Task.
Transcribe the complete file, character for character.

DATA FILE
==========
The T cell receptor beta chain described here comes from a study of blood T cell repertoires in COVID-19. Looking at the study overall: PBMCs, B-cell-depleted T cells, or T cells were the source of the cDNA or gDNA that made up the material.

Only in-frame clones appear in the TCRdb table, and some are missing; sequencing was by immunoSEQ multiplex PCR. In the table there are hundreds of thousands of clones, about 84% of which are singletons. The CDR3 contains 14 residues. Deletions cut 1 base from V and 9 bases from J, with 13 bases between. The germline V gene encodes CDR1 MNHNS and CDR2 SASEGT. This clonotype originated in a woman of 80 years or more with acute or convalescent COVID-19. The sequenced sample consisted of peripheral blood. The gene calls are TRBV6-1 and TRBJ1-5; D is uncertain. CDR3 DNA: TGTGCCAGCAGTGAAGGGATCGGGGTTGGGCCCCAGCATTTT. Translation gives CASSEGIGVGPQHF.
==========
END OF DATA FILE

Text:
The T cell receptor beta chain described here comes from a study of blood T cell repertoires in COVID-19. Looking at the study overall: PBMCs, B-cell-depleted T cells, or T cells were the source of the cDNA or gDNA that made up the material.

Only in-frame clones appear in the TCRdb table, and some are missing; sequencing was by immunoSEQ multiplex PCR. In the table there are hundreds of thousands of clones, about 84% of which are singletons. The CDR3 contains 14 residues. Deletions cut 1 base from V and 9 bases from J, with 13 bases between. The germline V gene encodes CDR1 MNHNS and CDR2 SASEGT. This clonotype originated in a woman of 80 years or more with acute or convalescent COVID-19. The sequenced sample consisted of peripheral blood. The gene calls are TRBV6-1 and TRBJ1-5; D is uncertain. CDR3 DNA: TGTGCCAGCAGTGAAGGGATCGGGGTTGGGCCCCAGCATTTT. Translation gives CASSEGIGVGPQHF.